What Fintech ideas have been implemented?
To stay one step ahead of financial fraudsters, we approach problem-solving with a unique combination of advanced AI techniques and highly trained financial crime analysts. We only automate checks if it leads to a higher quality conversion rate. Some examples of new initiatives we recently implemented include:
- Our proof of address (PoA) solution: Traditional documents such as utility bills and council tax bills are not designed to deter fraud. They have no security features and are easy to falsify. We’ve built a more reliable and customer-centric alternative to PoA checks.
- We launched six new AI Models: In addition to algorithms indicating whether an ID document is fraudulent, we now also have algorithms indicating whether an ID document is authentic and why. The latter is something no one else in the industry has been able to achieve through AI/ML.
- Public- private partnerships: We have been actively engaging with local and international law enforcement agencies in multiple cross-border public-private initiatives such as the French National Police and Europol.
What benefits have these brought?
Implementing these approaches has driven many benefits including:
- Creating a safer financial ecosystem: Our work with the French National Police and Europol demonstrates that identity fraud does not stop at national borders.
- Stronger Conversion Rates: Proof of Address checks are a typical drop-off point for end customers. With our Proof of Address solution, we achieve a 99.7 per cent conversion rate overall with only 0.3% failing at the address verification stage.
- 60 per cent Greater Fraud Detection: We continuously recalibrate our in-house built and trained AI models to eliminate bias, incorporate new learnings, and perform more data checks than the market, detecting 60% more fraud than competitors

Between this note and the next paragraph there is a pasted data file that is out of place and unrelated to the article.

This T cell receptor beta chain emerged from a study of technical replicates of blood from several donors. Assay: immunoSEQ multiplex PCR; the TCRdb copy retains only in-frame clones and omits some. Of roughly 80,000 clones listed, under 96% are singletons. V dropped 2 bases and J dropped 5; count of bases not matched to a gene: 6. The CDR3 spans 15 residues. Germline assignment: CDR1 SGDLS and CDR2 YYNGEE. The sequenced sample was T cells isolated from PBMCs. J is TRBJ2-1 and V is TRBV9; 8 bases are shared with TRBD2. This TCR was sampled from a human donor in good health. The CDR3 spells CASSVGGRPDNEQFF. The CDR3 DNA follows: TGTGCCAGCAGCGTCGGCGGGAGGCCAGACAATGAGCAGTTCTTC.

- Higher optical character recognition (OCR) than Google – We enable our partners to identify and authenticate over 3500 official documents from around the world and can collect data and process cases in seconds—with 99.98 per cent accuracy.
Do you see any other industry challenges on the horizon?
Governments around the world have announced plans to create digital identities as trusted as passports and the pandemic has fuelled this with vaccine passports becoming part of everyday life. If you look at the EU specifically, the success of providing all European citizens with access to a digital wallet will be predicated on the delivery of a common toolbox. The EU Commission has provided the impetus for change. The opportunity now lies with European technology companies to deliver.
Can these challenges be aided by Fintech?
Absolutely. Who do you trust with your most personal information? Banks. Fintechs have a critical role to play in the building out of digital identity passports. After all, their success will hinge on societal trust in the technology: the security, compliance, and overall user experience. Who better to provide that expertise than fintechs?
Brexit shouldn’t mean that the UK chooses to fight financial crime in isolation. Financial crime operates beyond borders. Whilst hotspots in crime are emerging, the link between detecting cases and prosecution is not yet strong enough. A key issue contributing to this is the lack of communication, data sharing and therefore transparency between law enforcement agencies in different jurisdictions. Regulators, governments, financial institutions, and technology companies must work together across Europe to help prevent financial fraud, achieve compliance and protect the individuals that use our financial institutions from criminal activity.